@caveman caveman Putting houses in a desert isn’t a problem (putting them on halfway decent farmland is)… Wasting water on lawns is a problem in a desert - as is using sprinklers to water crops. Irrigation using dripper systems to the base of a tree or vine gives better yields per unit of water too. Using effluent to irrigate crops is an option too. It’s a question of using water carefully and with value.
caveman caveman
caveman caveman 7 aylar önce
@Allan Gibson I love food. Los Angeles should work toward water independence. Maybe stop developing in the desert??
caveman caveman
caveman caveman 7 aylar önce
And it takes a lot of our limited fresh water to keep the fish happy. With the desertification of the state, do fish even belong in the desert?
Murray Sinden
Murray Sinden 6 aylar önce
What about the water that’s being shot out into the ocean when they could be trying to figure out a way to collect that water and pipeline it to different areas
Robin Sattahip
Robin Sattahip 6 aylar önce
You've got the entire Pacific Ocean to desalinate. If desalination stations are being delayed by environmental wackos, they need to be silenced in any manner necessary.
Jeffrey Howarth
Jeffrey Howarth 5 aylar önce
Did you hear a story about one month somewhere in California they had a good rainfall so they let the water go out into the Pacific and there rational was next because the rain has been good this month we will fill the reservoir next month. But it didn't rain much the next month.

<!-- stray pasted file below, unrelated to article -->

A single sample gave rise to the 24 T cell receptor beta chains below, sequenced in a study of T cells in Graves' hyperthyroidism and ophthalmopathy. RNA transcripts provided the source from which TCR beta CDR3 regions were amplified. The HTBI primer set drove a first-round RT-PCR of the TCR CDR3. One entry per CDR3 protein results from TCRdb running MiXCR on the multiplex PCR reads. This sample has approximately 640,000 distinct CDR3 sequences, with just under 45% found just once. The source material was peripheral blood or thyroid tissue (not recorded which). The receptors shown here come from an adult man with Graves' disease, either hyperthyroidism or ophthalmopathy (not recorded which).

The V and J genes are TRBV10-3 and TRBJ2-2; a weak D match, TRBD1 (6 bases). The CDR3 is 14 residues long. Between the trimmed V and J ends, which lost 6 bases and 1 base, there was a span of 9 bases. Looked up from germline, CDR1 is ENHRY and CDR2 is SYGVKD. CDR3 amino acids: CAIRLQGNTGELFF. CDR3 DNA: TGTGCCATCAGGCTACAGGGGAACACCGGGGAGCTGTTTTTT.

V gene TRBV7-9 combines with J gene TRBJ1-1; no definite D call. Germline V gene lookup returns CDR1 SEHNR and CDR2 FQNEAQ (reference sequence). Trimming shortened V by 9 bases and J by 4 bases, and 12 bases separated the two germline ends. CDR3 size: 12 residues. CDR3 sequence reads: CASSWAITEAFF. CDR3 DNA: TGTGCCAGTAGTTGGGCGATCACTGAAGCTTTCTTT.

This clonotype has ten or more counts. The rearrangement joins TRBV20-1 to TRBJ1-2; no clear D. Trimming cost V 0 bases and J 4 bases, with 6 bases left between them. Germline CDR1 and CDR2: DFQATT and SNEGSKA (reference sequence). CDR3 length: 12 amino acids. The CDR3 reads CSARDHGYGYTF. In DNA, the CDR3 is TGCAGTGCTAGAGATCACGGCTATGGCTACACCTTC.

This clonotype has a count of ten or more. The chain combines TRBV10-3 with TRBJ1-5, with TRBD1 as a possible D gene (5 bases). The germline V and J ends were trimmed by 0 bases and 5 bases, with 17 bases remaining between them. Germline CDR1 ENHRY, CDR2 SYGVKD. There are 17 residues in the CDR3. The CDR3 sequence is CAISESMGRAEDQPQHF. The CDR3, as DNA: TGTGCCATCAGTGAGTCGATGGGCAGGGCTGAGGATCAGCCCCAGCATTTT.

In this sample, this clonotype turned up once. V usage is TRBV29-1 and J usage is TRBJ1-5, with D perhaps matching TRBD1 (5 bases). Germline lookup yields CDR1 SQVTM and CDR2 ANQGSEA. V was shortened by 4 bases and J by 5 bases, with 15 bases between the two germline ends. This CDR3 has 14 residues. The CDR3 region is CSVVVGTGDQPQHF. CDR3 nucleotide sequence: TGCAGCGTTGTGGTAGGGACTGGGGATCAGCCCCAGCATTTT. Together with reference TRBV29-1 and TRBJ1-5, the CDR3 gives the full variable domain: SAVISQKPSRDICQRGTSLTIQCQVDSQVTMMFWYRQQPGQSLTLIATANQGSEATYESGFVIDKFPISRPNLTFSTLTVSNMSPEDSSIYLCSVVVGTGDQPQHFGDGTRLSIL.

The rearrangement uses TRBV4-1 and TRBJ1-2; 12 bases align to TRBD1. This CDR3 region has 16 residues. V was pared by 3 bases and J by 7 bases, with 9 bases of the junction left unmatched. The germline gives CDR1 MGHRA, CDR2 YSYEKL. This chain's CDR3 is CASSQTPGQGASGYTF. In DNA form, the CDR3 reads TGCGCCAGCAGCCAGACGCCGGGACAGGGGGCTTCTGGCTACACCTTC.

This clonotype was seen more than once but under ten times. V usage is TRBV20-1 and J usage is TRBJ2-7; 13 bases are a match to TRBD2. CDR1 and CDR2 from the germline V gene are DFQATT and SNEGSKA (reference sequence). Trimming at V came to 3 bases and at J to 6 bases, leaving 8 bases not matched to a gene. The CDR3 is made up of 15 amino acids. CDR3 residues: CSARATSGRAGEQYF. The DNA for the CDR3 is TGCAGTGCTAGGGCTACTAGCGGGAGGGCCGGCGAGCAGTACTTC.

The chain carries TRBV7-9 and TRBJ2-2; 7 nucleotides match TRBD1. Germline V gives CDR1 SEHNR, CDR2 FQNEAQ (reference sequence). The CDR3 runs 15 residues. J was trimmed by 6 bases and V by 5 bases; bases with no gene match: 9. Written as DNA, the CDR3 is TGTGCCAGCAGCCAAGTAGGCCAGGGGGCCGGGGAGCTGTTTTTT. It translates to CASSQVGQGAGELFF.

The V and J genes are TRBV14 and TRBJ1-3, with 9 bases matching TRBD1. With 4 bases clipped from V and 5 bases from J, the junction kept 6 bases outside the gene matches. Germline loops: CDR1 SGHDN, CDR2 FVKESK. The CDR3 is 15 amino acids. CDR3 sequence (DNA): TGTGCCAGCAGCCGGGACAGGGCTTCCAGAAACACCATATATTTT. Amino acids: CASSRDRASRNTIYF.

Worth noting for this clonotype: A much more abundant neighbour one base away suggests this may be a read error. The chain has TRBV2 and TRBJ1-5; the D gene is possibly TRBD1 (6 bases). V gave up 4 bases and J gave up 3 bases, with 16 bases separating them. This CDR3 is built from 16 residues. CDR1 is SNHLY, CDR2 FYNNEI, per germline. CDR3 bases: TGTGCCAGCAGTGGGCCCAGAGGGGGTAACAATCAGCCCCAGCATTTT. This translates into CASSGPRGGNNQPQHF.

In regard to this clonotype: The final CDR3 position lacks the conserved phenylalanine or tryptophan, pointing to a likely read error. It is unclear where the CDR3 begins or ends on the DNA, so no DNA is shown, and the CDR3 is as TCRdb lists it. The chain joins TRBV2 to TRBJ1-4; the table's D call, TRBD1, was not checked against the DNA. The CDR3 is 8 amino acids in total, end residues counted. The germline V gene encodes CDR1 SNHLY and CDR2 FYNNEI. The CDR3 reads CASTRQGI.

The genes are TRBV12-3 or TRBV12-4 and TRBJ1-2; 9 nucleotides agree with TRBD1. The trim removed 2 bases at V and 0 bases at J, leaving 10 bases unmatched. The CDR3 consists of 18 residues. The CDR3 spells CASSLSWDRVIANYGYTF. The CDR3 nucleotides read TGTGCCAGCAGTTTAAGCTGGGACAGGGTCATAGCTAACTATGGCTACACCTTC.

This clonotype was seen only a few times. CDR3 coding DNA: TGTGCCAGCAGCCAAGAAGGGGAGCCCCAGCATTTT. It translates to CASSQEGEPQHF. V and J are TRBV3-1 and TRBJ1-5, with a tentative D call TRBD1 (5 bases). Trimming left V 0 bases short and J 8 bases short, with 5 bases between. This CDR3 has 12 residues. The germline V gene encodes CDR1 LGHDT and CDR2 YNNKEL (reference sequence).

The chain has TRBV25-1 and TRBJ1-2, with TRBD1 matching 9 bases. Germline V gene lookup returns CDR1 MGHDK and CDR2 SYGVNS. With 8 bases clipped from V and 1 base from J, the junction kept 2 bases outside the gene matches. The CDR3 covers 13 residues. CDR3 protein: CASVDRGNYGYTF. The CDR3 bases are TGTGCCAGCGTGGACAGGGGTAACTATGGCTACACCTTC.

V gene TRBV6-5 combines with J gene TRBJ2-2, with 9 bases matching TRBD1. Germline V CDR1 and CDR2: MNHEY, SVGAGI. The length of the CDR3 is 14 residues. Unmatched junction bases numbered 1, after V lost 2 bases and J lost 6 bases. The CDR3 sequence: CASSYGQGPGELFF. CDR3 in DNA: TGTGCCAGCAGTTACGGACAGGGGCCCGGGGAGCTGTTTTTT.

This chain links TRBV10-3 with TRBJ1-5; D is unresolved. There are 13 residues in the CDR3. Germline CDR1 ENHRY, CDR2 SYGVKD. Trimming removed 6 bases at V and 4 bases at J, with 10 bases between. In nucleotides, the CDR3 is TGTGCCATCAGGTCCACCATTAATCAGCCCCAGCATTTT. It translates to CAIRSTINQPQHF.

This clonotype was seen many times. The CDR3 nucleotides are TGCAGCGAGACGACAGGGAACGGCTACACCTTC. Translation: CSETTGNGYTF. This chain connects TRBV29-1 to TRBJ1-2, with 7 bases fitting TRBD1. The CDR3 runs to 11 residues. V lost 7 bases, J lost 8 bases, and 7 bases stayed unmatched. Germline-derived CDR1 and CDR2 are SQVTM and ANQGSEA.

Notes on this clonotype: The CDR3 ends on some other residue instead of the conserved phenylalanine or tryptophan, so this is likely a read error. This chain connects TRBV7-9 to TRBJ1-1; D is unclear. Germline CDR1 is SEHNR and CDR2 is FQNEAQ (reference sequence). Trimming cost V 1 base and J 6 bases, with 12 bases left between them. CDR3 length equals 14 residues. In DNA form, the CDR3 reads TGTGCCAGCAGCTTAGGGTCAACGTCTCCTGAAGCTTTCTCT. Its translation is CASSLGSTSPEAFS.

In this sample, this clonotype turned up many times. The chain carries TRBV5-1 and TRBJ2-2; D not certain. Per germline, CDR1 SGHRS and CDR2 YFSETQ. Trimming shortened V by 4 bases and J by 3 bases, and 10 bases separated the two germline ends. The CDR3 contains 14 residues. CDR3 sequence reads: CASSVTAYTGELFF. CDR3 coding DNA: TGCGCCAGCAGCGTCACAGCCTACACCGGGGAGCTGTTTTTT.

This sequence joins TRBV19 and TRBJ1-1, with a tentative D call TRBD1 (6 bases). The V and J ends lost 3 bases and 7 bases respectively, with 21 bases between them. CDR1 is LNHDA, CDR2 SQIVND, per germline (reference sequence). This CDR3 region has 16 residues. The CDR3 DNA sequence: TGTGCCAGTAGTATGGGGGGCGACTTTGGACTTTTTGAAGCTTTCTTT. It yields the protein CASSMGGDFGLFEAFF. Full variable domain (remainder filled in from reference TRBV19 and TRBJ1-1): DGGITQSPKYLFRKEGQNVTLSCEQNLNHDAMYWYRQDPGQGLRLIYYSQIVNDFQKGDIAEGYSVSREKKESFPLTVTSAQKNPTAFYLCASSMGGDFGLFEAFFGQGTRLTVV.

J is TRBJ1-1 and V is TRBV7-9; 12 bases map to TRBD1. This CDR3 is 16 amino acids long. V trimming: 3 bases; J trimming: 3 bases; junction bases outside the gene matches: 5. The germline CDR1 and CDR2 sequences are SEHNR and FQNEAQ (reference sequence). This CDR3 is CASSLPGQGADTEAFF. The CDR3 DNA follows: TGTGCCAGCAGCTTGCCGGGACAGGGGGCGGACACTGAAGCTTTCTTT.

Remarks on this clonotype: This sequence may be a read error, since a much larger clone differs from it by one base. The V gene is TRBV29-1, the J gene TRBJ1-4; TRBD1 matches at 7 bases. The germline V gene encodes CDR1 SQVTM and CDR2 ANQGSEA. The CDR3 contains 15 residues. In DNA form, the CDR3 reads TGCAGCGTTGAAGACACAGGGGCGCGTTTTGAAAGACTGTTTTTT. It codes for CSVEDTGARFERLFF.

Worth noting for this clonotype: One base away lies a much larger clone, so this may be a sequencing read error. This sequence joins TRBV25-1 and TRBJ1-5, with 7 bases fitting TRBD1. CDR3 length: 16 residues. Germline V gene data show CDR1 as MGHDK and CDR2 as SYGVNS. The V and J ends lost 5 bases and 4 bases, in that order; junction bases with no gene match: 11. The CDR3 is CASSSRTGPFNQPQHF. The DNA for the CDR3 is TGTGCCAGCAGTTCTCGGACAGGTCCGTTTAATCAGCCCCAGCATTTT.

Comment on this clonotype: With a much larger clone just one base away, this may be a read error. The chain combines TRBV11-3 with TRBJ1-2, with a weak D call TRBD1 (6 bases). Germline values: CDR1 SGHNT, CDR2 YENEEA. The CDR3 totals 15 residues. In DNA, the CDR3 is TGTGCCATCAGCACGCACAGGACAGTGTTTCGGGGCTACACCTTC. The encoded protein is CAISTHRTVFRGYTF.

Terrell Price
Terrell Price 6 aylar önce
Thank you CA for making my home state, MS, look extremently intelligent in handling the most required function required by living: food. Thinking is a rare function of human behavior and unfortunately rare. CA try thinking for once for your own existences.
Freak80MC
Freak80MC 7 aylar önce
I feel like most of human's water problems (and other geographic problems) can be summed up as "humans decided to live in an unsustainable area and won't move"
Dark Roses
Dark Roses 6 aylar önce
@Brice Fleckenstein Don't be so childish, do the research. No, we can't easily feed the hundreds of millions of people in the US without farming in the southwest. If you consume fresh fruits and veggies, most come from the west. As for "export", millions of acres of farmland is owned by foreign countries so of course their products are sent home. Damn, learn something about farming, you're very ignorant of the subject.
Brice Fleckenstein
Brice Fleckenstein 6 aylar önce